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Region Stories

These stories illustrate how early childhood programs and services funded by First Things First make a difference for young children and families in communities across Arizona.

Carolyn Alexander is La Paz/Mohave’s 2017 Champion for Young Children

Carolyn Alexander has been selected as the 2017 La Paz/Mohave First Things First Champion for Young Children.

The award is given to local champions who actively volunteer their time to raise public awareness of the importance of early childhood development and health. Champions spend a significant amount of time volunteering with FTF and building public awareness about the importance of early childhood issues.

Alexander engaged in awareness-raising efforts such as:

  • Speaking on behalf of early childhood and early learning during a Lake Havasu City town hall forum to include preschool in the conversation.
  • Outreaching to other teachers on the importance of the early years.

We recently caught up with Alexander, is a preschool teacher at Smoketree Elementary School in Lake Havasu City.

Question: Why do you feel early childhood development and health is so important?

Answer: Healthy and happy children learn better. It has been proven that the early years of childhood form the basis of social behavior. Brain development is most rapid in early childhood years. Early intervention with children has proved to be a huge benefit for those children later in life. The first five years of life are the foundation that shapes the child’s future, health, happiness, growth, development and learning achievement at school, the family community and life. The first five years are important for the development of the child’s brain and the first three years are the most critical in shaping the child’s brain architecture. If we want a good future for our kids, their kids and their kids, we need to start changing the way people feel about early childhood development and health.

Q: What caused you to get involved in efforts to increase public awareness in early childhood issues?

A: People do not have a clue how important early childhood development works. Even in our world of teaching, teachers do not realize that preschool teachers have the same schooling and the same state requirements as any other teacher. Everything is geared toward K-12 and that bothered me considering how long preschool and other similar organizations have been around. Every board meeting I went to talked about K-12 and never preschool. Since brain development in the first three years are most critical in shaping the child’s brain architecture—why are we not focusing more on the younger children and not start at five when the foundation of the child’s brain has already shaped the child’s future, health, happiness, growth, development and learning achievements at school, the family and community life? There needs to be more of an awareness of the young child.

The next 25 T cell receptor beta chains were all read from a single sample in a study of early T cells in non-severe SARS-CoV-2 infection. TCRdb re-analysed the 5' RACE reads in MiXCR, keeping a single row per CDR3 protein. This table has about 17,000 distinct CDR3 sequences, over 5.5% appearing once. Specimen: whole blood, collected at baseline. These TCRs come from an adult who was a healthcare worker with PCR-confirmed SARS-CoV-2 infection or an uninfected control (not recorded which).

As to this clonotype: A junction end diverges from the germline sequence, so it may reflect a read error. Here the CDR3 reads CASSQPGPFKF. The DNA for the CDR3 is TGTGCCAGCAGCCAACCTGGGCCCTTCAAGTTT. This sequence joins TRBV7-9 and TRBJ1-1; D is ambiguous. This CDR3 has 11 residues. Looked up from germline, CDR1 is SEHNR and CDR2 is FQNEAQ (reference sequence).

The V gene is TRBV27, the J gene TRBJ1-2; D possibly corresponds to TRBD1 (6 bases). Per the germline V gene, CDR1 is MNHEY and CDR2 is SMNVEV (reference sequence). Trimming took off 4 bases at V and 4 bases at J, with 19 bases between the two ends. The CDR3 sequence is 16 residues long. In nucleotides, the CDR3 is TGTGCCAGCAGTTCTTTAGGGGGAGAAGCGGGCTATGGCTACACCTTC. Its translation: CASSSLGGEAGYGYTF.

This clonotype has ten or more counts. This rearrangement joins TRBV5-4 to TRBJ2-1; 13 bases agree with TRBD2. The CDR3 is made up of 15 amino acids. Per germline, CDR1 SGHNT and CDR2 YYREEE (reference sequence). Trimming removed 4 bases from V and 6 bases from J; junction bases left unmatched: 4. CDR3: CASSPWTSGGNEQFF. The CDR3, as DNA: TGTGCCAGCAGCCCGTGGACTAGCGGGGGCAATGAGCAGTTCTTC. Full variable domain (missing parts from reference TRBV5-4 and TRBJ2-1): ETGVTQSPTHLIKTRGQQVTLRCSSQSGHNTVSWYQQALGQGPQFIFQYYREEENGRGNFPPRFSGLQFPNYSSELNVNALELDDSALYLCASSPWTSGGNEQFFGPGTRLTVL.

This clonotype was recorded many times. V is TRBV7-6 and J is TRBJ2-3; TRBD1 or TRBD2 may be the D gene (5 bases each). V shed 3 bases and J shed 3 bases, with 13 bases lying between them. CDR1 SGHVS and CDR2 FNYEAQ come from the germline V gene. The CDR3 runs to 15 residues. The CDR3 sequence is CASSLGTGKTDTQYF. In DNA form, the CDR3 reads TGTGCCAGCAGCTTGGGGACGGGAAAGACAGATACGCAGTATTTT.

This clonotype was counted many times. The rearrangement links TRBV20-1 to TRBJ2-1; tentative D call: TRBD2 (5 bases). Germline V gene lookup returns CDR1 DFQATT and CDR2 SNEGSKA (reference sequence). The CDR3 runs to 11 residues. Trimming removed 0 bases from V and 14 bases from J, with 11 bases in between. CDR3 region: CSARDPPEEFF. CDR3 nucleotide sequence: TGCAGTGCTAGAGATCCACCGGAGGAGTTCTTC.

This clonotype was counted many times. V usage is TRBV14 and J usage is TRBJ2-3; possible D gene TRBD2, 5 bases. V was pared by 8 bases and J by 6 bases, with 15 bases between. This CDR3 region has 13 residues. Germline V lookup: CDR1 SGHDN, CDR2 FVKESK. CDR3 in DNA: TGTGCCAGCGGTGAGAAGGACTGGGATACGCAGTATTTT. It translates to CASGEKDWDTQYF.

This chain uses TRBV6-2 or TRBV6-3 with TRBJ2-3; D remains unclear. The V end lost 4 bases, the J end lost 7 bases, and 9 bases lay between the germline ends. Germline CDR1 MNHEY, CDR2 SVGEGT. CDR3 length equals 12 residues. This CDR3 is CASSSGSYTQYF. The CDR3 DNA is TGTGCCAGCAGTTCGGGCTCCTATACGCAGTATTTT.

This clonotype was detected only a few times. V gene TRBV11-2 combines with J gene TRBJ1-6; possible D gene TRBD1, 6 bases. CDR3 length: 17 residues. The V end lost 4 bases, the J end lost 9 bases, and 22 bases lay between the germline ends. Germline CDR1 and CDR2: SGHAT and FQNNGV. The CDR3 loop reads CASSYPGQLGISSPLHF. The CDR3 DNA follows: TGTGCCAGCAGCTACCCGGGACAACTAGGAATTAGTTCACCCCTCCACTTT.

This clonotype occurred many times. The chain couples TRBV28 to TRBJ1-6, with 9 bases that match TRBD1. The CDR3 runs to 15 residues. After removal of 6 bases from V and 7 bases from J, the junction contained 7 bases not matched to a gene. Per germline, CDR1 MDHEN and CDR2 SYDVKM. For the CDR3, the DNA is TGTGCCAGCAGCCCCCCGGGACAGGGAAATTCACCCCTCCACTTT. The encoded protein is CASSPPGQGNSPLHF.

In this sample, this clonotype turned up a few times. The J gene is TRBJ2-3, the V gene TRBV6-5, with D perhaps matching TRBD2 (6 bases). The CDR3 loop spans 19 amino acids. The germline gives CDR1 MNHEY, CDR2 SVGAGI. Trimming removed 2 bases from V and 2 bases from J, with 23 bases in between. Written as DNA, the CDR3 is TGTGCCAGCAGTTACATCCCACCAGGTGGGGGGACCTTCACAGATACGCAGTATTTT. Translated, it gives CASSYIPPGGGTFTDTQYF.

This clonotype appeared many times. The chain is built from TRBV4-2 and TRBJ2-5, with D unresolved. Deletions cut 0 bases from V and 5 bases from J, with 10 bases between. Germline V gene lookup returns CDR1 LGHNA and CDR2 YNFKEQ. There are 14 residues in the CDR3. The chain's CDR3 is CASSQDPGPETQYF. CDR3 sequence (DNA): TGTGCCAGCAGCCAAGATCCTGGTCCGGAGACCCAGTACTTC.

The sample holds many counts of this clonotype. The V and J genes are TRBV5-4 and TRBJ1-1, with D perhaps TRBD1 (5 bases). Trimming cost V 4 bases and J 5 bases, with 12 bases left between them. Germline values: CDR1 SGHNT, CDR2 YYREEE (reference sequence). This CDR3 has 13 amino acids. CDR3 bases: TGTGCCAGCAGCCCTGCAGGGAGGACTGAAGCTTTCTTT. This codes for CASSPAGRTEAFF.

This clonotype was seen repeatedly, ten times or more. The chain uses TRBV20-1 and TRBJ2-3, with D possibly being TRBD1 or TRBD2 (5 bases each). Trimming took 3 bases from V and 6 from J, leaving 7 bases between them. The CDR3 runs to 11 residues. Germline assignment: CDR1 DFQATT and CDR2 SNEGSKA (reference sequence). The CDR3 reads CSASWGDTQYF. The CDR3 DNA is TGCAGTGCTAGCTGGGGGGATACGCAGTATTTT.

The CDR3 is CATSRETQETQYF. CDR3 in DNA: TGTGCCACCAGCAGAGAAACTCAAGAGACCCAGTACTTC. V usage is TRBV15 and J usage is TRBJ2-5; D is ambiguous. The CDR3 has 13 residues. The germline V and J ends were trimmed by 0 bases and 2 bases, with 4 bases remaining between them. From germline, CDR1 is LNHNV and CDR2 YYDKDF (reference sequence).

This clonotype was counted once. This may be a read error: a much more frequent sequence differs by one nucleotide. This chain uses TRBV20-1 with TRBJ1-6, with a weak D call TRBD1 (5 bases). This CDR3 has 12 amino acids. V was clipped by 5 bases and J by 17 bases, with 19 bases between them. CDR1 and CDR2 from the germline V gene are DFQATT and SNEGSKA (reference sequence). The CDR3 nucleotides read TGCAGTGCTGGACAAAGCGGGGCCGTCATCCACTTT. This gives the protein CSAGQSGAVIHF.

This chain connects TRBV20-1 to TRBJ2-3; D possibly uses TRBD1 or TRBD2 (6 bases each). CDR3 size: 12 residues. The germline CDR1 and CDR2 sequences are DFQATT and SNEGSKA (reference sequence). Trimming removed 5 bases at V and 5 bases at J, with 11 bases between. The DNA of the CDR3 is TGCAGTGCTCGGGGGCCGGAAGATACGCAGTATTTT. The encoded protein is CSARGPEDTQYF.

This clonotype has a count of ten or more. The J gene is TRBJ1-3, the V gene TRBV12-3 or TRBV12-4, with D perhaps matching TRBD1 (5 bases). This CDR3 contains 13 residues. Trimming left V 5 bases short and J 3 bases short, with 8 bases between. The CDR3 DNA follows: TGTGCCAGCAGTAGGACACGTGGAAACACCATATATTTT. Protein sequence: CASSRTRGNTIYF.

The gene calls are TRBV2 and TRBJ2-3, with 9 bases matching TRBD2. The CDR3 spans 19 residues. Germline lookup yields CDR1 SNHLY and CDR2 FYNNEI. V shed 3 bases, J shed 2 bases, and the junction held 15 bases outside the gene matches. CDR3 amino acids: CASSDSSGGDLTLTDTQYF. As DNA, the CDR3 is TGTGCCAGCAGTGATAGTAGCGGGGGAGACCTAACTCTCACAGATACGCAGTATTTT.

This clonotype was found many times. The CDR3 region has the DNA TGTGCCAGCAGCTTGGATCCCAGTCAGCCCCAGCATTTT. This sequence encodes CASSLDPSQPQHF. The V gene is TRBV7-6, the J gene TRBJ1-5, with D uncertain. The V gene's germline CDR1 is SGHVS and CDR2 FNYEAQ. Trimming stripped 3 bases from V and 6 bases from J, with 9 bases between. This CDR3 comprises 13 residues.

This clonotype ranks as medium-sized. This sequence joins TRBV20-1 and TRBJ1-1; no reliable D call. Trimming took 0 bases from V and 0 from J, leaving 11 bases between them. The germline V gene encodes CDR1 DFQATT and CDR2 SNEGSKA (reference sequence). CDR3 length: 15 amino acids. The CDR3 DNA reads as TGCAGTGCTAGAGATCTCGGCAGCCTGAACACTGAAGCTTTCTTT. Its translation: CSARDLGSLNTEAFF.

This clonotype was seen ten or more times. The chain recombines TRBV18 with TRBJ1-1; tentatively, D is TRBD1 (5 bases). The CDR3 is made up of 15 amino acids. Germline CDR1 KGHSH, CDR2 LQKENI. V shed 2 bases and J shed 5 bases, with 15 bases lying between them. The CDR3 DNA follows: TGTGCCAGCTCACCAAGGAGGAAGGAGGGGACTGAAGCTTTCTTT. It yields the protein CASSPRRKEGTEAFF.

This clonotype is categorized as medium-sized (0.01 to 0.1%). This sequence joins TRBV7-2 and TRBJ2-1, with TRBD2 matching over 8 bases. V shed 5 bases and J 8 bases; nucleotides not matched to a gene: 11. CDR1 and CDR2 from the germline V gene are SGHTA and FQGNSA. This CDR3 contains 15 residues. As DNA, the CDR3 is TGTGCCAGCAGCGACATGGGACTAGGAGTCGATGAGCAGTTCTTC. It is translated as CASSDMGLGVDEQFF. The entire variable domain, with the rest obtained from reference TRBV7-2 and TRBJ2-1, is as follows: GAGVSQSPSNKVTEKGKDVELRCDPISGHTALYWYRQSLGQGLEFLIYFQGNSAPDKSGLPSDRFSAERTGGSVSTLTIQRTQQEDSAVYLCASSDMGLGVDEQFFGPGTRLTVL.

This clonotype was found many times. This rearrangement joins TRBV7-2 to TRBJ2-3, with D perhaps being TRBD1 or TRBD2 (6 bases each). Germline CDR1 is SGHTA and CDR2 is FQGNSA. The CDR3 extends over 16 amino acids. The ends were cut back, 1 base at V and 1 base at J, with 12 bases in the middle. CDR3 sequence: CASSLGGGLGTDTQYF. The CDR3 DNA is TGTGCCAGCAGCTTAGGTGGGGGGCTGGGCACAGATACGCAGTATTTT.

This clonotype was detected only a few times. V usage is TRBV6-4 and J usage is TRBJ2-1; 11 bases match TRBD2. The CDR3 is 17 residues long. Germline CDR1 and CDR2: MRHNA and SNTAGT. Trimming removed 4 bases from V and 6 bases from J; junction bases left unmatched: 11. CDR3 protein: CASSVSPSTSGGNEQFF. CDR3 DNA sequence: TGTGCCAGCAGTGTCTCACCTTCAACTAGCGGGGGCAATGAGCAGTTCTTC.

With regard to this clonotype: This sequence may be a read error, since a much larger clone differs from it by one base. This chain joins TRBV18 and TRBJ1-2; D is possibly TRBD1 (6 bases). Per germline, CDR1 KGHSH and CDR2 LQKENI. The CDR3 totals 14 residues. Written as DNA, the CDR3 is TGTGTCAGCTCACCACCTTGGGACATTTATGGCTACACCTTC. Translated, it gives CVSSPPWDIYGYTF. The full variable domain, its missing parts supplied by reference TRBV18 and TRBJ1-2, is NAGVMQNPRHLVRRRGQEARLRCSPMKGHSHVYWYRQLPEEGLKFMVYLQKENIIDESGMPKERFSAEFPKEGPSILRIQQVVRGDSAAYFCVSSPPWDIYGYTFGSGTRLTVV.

Q: Why do you feel building awareness in early childhood and developmental health is so important for families and communities?

A: Because people don’t know and don’t care when it comes to early childhood. I do not think enough people understand all that happens in our children’s brains from birth to 5 years old. The foundation for sound mental health is built early in life.

Q: How have you seen awareness for the early years change in your community?

A: The number of children who attend our program has increased in size for nearly 10 years.

Q: How do you suggest other people in your community get involved?

A: Have people come to our school and other early childhood schools in the area and observe. This would help the community figure out for themselves the need and the importance of what we are doing. If more people/businesses in our community took the initiative to become involved in our schools they would see for themselves what is important and what is not.

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